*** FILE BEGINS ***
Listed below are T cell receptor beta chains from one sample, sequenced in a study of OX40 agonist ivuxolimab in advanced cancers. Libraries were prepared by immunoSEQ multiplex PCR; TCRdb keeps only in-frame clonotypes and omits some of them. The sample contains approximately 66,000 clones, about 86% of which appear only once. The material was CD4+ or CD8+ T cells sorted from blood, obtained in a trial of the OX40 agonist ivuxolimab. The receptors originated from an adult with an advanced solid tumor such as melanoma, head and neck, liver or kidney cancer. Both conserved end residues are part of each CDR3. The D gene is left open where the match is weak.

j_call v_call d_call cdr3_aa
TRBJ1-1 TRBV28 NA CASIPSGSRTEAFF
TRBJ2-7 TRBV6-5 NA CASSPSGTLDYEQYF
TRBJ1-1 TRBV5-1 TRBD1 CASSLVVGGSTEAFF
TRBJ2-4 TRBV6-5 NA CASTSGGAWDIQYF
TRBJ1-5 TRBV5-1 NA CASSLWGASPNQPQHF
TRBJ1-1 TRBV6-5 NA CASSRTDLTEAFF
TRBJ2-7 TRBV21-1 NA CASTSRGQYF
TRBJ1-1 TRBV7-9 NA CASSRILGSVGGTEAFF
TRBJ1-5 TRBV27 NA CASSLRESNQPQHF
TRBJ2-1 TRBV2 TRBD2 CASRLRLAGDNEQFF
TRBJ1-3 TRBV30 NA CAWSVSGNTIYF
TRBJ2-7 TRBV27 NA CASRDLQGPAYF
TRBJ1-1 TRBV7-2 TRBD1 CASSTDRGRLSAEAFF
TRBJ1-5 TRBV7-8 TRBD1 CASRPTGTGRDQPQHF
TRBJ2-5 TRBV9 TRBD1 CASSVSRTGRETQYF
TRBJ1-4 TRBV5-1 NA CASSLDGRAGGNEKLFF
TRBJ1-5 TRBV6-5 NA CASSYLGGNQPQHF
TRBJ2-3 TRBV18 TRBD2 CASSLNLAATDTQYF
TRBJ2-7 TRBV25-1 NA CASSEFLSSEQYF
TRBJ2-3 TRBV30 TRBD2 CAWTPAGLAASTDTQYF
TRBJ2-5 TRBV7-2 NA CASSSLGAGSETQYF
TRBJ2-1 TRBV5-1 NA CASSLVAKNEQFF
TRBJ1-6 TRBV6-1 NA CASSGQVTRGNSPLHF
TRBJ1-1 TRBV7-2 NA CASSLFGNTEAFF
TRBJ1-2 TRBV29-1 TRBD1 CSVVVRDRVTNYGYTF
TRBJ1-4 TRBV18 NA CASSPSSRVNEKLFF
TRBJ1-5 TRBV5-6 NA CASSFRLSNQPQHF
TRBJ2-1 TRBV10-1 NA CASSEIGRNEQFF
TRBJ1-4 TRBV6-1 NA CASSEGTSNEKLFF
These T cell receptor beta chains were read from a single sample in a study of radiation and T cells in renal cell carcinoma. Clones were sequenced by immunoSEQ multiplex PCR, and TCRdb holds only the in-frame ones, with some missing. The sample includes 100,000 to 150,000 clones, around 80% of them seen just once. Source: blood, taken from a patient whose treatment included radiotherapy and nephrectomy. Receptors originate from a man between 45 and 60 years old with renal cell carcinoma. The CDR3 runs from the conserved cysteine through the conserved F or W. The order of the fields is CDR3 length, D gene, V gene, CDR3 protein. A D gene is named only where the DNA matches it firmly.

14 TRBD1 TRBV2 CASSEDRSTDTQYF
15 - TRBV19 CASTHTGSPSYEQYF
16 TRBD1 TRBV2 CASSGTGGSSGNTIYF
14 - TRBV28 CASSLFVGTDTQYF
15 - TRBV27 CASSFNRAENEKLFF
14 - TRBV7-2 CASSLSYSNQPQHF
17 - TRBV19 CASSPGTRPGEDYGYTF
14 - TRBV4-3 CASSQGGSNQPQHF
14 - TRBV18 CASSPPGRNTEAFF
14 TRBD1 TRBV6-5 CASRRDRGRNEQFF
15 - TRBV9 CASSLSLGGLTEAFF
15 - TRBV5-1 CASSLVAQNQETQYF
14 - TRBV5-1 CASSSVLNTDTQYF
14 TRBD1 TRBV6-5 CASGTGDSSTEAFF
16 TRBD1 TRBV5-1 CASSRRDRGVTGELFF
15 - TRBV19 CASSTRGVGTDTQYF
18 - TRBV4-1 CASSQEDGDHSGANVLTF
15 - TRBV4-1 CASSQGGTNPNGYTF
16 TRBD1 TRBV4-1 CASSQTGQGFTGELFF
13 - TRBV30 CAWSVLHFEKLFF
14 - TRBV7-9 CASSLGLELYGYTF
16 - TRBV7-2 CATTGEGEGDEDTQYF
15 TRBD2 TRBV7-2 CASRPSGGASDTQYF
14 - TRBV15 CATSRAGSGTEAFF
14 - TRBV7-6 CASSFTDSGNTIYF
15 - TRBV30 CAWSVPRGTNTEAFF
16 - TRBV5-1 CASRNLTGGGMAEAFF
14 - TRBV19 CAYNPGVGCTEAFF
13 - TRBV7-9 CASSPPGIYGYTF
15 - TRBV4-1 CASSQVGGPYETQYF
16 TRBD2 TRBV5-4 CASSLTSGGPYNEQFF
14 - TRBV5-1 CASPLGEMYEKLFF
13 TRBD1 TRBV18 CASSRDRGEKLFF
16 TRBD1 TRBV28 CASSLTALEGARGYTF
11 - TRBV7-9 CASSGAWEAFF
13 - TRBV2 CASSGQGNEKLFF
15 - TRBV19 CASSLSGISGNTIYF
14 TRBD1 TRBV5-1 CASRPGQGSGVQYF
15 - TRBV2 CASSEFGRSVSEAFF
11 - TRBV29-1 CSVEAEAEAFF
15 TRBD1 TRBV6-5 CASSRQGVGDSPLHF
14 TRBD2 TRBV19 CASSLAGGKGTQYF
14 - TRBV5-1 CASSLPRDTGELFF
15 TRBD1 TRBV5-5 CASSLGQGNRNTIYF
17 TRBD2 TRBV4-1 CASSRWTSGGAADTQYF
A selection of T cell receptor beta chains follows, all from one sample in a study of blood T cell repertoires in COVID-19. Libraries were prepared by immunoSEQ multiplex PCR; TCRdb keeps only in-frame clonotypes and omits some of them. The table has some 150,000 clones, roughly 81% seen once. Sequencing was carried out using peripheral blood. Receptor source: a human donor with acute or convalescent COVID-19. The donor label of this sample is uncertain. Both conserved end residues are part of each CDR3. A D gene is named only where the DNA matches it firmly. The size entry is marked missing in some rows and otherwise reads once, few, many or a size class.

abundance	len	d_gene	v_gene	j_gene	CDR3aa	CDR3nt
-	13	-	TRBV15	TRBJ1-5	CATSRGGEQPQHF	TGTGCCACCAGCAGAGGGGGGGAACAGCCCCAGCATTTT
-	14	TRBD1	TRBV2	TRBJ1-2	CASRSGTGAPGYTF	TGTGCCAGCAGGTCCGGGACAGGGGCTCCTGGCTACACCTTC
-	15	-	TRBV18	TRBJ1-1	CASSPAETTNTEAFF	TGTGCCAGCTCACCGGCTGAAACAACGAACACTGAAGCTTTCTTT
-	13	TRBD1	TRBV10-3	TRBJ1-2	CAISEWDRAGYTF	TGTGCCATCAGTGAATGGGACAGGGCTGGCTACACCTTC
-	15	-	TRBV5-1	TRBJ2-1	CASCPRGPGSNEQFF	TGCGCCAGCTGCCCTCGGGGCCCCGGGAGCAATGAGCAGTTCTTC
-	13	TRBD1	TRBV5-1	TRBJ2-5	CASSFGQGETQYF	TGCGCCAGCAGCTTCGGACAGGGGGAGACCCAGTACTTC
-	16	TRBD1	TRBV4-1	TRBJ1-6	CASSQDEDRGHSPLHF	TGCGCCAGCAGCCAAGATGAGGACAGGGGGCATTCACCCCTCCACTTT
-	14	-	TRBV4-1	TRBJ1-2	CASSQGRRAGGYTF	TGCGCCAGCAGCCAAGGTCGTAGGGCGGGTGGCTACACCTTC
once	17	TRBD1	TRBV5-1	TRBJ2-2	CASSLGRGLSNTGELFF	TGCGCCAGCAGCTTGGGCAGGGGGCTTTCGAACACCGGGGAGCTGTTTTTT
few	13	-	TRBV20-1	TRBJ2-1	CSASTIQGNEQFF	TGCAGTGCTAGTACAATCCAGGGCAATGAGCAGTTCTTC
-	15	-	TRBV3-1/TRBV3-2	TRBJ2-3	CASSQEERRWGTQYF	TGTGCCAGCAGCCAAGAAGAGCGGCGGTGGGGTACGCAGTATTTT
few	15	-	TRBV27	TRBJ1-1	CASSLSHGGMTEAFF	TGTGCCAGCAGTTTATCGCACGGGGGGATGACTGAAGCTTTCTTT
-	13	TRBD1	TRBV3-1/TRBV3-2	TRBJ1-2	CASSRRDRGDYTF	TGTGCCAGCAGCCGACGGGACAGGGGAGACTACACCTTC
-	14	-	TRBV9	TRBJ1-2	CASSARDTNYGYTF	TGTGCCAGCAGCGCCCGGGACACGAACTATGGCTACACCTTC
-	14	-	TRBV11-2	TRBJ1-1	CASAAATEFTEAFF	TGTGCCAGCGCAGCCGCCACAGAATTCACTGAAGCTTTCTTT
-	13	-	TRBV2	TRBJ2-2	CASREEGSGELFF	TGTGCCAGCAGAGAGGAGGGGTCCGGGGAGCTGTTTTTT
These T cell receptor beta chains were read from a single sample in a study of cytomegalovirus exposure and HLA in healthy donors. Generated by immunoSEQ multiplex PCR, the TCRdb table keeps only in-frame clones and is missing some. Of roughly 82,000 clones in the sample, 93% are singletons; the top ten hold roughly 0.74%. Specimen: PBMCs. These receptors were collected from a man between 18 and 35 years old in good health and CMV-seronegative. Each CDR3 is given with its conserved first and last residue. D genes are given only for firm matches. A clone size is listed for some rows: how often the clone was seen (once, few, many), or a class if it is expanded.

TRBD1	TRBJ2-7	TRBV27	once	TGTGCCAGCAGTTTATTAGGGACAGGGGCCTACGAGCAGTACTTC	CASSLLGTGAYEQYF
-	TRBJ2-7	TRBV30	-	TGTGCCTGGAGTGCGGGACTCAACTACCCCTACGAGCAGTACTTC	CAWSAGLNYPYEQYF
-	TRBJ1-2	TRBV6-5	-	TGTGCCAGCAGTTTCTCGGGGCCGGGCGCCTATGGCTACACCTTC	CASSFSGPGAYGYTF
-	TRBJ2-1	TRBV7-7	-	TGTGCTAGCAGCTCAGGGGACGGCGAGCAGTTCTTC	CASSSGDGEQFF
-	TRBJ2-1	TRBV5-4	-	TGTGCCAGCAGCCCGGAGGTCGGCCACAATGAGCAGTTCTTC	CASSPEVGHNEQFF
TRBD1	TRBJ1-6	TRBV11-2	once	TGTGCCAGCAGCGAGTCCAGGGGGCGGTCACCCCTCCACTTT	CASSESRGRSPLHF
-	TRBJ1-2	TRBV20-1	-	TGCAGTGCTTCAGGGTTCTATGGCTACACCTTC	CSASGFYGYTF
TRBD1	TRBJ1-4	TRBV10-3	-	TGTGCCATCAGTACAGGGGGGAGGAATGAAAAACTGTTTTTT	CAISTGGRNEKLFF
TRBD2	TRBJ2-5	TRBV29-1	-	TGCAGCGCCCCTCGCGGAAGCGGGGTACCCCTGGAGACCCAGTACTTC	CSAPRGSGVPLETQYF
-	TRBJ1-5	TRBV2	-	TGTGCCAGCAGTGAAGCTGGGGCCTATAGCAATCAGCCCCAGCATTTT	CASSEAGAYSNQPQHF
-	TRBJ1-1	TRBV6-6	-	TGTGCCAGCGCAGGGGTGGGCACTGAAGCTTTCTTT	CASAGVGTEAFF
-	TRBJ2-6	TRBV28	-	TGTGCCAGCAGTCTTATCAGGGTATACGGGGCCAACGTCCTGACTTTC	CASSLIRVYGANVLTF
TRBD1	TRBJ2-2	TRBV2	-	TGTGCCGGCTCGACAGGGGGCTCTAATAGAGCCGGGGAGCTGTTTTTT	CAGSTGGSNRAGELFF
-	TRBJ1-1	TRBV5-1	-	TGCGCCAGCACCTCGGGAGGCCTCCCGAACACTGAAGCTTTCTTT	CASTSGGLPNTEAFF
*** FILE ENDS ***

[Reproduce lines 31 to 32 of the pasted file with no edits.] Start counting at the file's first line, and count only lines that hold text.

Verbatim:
TRBJ1-4 TRBV6-1 NA CASSEGTSNEKLFF
These T cell receptor beta chains were read from a single sample in a study of radiation and T cells in renal cell carcinoma. Clones were sequenced by immunoSEQ multiplex PCR, and TCRdb holds only the in-frame ones, with some missing. The sample includes 100,000 to 150,000 clones, around 80% of them seen just once. Source: blood, taken from a patient whose treatment included radiotherapy and nephrectomy. Receptors originate from a man between 45 and 60 years old with renal cell carcinoma. The CDR3 runs from the conserved cysteine through the conserved F or W. The order of the fields is CDR3 length, D gene, V gene, CDR3 protein. A D gene is named only where the DNA matches it firmly.